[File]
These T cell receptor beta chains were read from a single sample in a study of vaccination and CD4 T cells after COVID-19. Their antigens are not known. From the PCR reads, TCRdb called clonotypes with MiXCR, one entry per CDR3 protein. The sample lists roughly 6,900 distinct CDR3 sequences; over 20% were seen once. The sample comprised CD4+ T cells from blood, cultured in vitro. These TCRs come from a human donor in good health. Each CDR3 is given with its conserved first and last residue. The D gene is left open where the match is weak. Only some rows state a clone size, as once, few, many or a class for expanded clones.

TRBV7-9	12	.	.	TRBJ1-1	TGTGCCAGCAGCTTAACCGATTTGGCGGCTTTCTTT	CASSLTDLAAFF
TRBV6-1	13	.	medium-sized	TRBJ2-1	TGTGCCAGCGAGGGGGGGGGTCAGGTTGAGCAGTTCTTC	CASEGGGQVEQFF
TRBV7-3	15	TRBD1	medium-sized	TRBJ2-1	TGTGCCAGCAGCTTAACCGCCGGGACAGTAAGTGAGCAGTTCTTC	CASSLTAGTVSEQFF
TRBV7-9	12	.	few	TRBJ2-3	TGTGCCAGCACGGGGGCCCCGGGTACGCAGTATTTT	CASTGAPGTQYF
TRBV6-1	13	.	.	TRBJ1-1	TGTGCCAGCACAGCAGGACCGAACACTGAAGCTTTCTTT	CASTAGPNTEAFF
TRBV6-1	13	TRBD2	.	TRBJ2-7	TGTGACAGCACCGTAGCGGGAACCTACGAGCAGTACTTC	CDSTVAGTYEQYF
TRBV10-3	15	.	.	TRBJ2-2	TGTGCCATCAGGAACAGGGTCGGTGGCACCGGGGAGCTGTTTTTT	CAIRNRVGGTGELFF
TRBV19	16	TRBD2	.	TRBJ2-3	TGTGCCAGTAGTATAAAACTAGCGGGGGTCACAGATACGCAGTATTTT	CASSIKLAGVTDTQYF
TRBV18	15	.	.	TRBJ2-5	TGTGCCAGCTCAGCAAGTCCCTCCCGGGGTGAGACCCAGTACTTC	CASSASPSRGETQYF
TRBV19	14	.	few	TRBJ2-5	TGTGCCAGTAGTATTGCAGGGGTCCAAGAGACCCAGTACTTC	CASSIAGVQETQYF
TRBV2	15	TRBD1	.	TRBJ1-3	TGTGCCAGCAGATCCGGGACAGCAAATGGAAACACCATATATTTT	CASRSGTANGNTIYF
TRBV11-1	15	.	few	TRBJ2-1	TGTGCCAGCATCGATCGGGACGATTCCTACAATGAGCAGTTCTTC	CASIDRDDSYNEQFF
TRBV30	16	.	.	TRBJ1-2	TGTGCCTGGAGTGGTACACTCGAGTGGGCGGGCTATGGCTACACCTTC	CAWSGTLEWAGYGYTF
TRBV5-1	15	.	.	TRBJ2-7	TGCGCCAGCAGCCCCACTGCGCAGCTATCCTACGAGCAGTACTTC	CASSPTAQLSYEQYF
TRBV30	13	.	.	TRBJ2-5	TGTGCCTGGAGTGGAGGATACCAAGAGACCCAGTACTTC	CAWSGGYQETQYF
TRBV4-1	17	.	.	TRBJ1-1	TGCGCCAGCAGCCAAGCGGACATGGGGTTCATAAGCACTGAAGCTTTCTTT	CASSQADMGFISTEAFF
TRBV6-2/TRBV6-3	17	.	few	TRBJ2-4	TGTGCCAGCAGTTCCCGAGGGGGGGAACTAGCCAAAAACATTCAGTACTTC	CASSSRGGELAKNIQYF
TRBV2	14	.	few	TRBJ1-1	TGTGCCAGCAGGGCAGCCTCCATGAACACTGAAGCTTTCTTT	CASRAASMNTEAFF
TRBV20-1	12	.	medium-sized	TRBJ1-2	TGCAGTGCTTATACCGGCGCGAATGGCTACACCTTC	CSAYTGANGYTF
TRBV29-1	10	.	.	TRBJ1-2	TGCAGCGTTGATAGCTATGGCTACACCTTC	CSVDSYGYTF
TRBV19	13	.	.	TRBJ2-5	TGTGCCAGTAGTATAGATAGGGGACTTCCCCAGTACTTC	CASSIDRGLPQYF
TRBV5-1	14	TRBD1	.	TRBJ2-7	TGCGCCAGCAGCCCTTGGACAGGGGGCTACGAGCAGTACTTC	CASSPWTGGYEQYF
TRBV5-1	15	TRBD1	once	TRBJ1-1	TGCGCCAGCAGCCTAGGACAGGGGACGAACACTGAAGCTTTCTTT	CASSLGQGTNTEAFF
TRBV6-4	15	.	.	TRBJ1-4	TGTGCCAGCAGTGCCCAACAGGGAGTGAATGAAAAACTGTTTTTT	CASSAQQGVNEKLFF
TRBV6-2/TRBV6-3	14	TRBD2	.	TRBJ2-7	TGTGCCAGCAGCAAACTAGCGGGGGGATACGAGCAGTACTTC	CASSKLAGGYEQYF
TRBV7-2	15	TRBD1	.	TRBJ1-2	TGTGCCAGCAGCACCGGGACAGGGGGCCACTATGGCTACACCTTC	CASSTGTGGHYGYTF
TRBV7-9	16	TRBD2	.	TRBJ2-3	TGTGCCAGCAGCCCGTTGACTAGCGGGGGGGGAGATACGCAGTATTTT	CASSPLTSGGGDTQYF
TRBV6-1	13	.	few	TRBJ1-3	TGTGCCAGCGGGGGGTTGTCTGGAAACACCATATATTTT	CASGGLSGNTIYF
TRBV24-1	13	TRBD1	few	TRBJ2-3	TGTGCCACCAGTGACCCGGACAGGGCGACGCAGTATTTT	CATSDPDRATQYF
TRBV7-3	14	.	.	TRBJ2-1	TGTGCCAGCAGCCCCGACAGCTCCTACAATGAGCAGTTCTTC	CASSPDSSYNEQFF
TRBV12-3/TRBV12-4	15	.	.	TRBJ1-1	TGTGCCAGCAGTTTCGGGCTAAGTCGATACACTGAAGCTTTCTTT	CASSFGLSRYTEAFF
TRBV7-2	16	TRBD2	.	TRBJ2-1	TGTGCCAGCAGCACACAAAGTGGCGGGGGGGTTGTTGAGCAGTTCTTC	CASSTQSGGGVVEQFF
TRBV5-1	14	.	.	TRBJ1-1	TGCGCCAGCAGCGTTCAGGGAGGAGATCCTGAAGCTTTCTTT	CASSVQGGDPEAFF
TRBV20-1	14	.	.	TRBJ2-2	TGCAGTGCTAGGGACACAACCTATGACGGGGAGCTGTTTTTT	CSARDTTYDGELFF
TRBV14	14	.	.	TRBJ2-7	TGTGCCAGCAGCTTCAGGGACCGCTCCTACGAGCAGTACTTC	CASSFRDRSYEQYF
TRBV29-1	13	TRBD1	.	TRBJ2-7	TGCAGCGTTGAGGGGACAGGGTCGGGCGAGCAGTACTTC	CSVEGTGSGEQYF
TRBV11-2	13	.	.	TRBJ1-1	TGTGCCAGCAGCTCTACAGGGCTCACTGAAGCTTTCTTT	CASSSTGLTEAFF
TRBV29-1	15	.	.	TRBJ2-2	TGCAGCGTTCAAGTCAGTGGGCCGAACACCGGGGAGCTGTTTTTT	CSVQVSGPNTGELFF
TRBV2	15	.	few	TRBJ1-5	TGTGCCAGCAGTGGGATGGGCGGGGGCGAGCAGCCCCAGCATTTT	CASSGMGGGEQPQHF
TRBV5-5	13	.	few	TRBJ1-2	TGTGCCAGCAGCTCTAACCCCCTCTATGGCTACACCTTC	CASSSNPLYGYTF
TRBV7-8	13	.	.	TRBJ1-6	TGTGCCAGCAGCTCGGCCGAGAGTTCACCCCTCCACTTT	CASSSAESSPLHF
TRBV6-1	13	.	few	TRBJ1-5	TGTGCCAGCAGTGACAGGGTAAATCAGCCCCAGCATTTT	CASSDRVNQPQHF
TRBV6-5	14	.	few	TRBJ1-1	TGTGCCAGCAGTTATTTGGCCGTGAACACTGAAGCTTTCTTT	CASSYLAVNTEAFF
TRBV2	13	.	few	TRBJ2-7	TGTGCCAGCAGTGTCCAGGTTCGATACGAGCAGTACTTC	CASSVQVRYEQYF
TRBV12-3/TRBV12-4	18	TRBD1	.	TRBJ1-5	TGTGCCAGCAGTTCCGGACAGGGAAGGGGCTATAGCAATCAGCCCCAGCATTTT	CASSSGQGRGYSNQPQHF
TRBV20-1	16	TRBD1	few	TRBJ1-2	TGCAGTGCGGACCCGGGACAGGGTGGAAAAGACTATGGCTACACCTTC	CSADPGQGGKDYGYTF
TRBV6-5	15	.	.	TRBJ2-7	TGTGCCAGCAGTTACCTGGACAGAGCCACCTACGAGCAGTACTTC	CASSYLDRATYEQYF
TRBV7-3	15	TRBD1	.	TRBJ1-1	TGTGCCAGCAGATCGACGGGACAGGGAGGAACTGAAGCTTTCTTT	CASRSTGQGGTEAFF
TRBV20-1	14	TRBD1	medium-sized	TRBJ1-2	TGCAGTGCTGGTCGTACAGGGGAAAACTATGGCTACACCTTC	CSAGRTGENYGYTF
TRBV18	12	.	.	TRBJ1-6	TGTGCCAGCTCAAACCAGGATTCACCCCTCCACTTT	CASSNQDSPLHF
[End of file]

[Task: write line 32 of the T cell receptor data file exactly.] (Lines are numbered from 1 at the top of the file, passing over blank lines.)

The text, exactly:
TRBV12-3/TRBV12-4	15	.	.	TRBJ1-1	TGTGCCAGCAGTTTCGGGCTAAGTCGATACACTGAAGCTTTCTTT	CASSFGLSRYTEAFF